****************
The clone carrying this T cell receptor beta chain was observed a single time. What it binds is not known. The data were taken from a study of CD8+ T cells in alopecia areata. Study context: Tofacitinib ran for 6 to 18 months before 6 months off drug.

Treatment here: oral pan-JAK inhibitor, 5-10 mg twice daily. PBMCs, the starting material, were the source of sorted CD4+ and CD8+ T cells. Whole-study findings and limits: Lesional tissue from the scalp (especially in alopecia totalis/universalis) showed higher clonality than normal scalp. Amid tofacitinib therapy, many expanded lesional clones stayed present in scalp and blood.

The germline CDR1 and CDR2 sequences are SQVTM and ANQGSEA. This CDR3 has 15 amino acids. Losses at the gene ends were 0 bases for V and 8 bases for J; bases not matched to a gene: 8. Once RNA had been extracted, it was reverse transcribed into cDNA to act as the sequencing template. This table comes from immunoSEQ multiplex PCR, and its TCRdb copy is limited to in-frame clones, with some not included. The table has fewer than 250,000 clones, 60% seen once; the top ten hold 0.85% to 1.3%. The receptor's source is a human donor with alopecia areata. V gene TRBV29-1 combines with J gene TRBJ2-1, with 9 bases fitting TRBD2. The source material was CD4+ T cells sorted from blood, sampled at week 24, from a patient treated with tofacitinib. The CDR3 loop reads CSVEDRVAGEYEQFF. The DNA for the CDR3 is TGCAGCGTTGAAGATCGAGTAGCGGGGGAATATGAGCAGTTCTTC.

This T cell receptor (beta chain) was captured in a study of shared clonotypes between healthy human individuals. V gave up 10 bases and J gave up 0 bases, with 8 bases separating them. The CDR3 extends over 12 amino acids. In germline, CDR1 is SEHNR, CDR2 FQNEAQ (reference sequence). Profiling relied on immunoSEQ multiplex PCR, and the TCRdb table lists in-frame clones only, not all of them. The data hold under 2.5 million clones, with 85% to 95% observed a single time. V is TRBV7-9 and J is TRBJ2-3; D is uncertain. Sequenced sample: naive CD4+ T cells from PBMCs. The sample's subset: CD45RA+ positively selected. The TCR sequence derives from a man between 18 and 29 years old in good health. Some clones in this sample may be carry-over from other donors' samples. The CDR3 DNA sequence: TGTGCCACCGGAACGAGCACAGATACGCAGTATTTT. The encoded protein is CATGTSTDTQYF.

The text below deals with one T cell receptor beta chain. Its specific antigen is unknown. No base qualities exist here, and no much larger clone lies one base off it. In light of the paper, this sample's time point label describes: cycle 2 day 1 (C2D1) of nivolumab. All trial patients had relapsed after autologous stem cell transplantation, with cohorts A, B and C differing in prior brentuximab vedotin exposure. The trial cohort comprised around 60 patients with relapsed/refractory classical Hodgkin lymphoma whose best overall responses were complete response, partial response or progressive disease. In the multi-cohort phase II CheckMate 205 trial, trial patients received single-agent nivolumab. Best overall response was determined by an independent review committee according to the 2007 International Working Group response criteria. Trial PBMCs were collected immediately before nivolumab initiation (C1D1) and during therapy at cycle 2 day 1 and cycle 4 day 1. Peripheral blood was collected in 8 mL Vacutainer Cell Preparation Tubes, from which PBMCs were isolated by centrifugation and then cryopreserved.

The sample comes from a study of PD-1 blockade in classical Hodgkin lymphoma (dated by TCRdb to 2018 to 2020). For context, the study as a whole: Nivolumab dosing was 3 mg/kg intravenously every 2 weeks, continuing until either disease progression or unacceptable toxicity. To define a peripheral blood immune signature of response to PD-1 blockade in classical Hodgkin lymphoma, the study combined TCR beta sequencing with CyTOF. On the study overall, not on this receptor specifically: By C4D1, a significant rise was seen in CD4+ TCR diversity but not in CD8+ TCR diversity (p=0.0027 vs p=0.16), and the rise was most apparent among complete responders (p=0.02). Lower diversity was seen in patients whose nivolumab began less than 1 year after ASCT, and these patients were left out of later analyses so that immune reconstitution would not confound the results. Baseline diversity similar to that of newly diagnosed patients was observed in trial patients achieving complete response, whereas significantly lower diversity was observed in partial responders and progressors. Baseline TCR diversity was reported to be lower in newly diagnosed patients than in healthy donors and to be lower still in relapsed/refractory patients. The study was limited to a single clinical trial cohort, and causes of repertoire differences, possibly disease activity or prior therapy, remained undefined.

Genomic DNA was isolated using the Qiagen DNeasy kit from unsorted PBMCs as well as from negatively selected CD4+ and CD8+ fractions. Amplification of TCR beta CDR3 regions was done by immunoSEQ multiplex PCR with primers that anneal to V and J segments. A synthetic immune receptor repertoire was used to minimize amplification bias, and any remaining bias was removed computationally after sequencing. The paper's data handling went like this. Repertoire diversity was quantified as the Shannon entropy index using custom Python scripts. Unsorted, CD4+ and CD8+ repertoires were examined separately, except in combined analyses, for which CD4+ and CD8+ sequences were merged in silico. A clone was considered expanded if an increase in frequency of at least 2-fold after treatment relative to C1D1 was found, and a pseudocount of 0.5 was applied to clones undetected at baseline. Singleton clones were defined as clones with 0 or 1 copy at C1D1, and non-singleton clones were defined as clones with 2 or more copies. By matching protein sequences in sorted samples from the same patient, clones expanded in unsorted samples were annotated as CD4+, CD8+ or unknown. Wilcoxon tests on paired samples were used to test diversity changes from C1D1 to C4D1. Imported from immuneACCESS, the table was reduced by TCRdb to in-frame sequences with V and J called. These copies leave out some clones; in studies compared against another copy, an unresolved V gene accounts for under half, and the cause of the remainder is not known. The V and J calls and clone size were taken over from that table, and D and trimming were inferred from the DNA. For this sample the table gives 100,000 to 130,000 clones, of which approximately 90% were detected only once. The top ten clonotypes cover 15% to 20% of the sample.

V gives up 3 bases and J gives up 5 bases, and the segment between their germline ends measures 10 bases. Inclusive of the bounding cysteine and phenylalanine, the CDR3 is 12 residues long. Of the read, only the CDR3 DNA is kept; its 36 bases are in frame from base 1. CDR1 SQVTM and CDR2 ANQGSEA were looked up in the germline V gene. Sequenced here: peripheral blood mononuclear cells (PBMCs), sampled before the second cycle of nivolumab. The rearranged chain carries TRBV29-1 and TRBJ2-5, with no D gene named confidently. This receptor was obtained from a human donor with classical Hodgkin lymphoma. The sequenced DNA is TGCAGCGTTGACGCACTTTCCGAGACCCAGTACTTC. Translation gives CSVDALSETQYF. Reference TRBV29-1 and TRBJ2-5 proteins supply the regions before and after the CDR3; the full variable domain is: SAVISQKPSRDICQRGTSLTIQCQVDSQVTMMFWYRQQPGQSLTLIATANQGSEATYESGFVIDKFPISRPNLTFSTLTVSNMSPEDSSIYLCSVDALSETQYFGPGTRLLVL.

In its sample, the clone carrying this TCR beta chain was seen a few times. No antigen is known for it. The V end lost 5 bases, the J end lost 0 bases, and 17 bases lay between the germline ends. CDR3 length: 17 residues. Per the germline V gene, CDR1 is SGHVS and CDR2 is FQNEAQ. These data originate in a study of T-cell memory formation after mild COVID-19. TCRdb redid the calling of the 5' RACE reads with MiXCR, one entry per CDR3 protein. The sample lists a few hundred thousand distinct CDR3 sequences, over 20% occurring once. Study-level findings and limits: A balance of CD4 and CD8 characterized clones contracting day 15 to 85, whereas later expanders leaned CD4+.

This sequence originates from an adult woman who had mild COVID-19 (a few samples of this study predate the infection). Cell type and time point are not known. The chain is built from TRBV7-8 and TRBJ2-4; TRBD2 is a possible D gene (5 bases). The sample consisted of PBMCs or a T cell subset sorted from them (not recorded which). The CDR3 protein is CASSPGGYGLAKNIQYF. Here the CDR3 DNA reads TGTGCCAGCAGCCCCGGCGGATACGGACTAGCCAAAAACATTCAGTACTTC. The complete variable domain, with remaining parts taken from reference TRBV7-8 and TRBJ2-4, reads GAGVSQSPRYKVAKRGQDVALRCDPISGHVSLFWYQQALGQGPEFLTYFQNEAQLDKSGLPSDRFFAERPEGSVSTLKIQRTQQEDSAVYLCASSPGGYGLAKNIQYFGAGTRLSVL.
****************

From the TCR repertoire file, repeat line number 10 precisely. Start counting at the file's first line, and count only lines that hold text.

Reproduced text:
This sequence originates from an adult woman who had mild COVID-19 (a few samples of this study predate the infection). Cell type and time point are not known. The chain is built from TRBV7-8 and TRBJ2-4; TRBD2 is a possible D gene (5 bases). The sample consisted of PBMCs or a T cell subset sorted from them (not recorded which). The CDR3 protein is CASSPGGYGLAKNIQYF. Here the CDR3 DNA reads TGTGCCAGCAGCCCCGGCGGATACGGACTAGCCAAAAACATTCAGTACTTC. The complete variable domain, with remaining parts taken from reference TRBV7-8 and TRBJ2-4, reads GAGVSQSPRYKVAKRGQDVALRCDPISGHVSLFWYQQALGQGPEFLTYFQNEAQLDKSGLPSDRFFAERPEGSVSTLKIQRTQQEDSAVYLCASSPGGYGLAKNIQYFGAGTRLSVL.